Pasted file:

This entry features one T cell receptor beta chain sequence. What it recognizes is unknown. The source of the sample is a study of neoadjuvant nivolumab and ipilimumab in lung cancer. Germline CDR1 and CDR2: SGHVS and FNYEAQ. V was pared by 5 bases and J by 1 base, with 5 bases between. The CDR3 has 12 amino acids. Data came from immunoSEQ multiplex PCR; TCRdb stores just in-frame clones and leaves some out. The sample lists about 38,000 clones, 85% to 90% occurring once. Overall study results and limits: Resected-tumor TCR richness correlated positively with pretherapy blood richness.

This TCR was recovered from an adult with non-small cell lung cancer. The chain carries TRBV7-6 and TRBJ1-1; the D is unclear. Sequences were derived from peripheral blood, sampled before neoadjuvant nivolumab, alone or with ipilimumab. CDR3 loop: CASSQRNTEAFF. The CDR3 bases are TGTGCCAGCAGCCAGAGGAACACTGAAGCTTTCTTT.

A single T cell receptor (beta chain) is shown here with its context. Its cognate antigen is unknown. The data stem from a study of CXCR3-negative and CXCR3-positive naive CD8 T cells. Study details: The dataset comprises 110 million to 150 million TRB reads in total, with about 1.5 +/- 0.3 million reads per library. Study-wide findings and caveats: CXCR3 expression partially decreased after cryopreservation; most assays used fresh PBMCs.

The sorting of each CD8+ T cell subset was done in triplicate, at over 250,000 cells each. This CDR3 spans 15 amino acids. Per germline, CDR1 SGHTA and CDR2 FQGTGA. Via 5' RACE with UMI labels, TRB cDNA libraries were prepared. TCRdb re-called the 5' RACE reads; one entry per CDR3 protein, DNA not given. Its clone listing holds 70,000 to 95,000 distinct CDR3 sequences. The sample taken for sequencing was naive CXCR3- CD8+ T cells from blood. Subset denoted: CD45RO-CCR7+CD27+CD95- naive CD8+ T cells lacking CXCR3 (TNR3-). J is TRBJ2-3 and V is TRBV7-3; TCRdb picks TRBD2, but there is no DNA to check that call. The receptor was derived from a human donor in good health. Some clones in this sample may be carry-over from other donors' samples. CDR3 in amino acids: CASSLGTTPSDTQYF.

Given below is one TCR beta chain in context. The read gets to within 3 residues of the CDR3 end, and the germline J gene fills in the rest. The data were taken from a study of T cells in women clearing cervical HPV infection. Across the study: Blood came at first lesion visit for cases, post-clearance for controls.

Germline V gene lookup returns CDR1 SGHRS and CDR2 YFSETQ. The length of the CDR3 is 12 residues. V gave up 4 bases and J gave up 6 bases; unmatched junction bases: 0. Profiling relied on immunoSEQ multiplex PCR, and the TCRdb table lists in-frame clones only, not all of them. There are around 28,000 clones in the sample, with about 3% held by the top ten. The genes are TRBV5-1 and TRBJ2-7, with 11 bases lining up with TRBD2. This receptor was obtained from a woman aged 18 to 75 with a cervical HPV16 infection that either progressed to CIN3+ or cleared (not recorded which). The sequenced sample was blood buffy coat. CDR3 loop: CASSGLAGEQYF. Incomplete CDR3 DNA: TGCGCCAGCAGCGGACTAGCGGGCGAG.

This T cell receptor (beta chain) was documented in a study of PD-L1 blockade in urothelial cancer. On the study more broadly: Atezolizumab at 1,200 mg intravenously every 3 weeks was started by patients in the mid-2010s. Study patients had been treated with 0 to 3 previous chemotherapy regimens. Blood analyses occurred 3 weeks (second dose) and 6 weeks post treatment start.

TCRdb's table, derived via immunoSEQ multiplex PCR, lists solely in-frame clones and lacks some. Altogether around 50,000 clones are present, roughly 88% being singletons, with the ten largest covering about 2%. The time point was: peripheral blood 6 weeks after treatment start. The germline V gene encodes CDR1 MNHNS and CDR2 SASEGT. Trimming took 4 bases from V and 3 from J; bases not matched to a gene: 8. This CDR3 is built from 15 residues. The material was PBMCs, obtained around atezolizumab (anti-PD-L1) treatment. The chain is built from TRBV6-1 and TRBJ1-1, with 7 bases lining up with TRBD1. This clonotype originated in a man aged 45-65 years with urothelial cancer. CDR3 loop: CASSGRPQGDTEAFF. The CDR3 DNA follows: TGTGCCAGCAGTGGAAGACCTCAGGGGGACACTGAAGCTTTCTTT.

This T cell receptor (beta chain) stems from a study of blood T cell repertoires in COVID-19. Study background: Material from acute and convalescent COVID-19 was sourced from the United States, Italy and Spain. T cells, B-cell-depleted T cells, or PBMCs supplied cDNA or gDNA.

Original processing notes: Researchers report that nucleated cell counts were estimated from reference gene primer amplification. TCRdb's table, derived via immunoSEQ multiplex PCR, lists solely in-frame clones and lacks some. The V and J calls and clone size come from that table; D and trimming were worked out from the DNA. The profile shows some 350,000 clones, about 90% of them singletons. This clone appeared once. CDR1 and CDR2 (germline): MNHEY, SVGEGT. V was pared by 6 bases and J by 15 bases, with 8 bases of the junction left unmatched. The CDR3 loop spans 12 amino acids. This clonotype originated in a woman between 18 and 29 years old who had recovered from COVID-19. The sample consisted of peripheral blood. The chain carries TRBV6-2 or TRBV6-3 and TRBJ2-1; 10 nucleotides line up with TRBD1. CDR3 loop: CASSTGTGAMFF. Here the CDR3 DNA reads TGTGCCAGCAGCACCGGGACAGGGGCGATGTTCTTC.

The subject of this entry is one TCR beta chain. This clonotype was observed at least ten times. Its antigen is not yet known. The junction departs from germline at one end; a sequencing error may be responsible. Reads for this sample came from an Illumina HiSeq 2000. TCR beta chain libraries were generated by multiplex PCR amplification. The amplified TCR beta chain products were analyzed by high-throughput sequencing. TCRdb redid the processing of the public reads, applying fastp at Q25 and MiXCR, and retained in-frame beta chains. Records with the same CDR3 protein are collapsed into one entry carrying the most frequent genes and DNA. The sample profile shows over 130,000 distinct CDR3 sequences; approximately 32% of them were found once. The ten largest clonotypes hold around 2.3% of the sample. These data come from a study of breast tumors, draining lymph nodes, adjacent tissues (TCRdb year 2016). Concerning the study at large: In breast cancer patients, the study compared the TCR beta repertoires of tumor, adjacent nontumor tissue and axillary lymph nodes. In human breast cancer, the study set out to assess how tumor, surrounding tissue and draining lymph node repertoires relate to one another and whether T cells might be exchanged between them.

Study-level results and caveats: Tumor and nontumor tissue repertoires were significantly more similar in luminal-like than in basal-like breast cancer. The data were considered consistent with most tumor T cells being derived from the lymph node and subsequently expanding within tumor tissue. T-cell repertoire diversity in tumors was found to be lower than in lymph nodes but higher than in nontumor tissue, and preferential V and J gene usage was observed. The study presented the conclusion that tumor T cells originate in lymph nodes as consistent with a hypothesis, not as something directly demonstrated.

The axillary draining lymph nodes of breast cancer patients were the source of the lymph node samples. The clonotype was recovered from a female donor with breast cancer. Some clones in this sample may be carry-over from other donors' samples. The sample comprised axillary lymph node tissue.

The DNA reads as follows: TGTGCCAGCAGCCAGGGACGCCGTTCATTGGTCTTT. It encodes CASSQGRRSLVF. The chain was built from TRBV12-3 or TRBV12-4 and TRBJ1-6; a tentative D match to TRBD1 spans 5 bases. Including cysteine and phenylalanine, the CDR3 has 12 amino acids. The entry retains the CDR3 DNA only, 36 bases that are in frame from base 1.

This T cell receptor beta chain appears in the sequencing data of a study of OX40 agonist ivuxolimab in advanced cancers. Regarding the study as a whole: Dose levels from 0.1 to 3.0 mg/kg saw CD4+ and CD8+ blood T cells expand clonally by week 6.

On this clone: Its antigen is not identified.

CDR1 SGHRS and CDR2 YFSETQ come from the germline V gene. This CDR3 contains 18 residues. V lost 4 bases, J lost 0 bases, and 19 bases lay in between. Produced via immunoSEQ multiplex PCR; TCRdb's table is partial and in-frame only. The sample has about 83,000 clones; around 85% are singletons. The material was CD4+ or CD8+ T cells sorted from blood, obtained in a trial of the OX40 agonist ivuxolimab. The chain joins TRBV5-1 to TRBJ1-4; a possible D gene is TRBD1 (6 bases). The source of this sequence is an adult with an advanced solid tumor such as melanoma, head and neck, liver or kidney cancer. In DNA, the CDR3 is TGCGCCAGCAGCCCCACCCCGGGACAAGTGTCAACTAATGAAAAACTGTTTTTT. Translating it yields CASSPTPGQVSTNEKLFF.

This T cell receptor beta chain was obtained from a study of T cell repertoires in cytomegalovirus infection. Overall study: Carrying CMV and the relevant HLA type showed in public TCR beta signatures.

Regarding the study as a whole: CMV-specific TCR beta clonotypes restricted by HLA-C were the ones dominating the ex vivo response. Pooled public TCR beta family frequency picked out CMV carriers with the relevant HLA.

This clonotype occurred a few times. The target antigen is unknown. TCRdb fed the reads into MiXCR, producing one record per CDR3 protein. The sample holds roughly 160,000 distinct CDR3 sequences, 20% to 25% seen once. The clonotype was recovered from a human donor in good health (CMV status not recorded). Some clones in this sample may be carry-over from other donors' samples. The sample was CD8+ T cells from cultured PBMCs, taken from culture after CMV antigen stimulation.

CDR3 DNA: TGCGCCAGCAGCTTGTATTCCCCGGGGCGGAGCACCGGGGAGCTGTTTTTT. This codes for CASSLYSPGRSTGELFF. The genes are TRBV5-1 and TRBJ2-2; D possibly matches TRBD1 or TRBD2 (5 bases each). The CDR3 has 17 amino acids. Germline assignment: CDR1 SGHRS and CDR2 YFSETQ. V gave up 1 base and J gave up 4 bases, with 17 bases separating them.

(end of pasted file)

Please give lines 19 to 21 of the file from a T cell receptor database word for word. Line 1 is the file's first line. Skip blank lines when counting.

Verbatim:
Regarding the study as a whole: CMV-specific TCR beta clonotypes restricted by HLA-C were the ones dominating the ex vivo response. Pooled public TCR beta family frequency picked out CMV carriers with the relevant HLA.

This clonotype occurred a few times. The target antigen is unknown. TCRdb fed the reads into MiXCR, producing one record per CDR3 protein. The sample holds roughly 160,000 distinct CDR3 sequences, 20% to 25% seen once. The clonotype was recovered from a human donor in good health (CMV status not recorded). Some clones in this sample may be carry-over from other donors' samples. The sample was CD8+ T cells from cultured PBMCs, taken from culture after CMV antigen stimulation.

CDR3 DNA: TGCGCCAGCAGCTTGTATTCCCCGGGGCGGAGCACCGGGGAGCTGTTTTTT. This codes for CASSLYSPGRSTGELFF. The genes are TRBV5-1 and TRBJ2-2; D possibly matches TRBD1 or TRBD2 (5 bases each). The CDR3 has 17 amino acids. Germline assignment: CDR1 SGHRS and CDR2 YFSETQ. V gave up 1 base and J gave up 4 bases, with 17 bases separating them.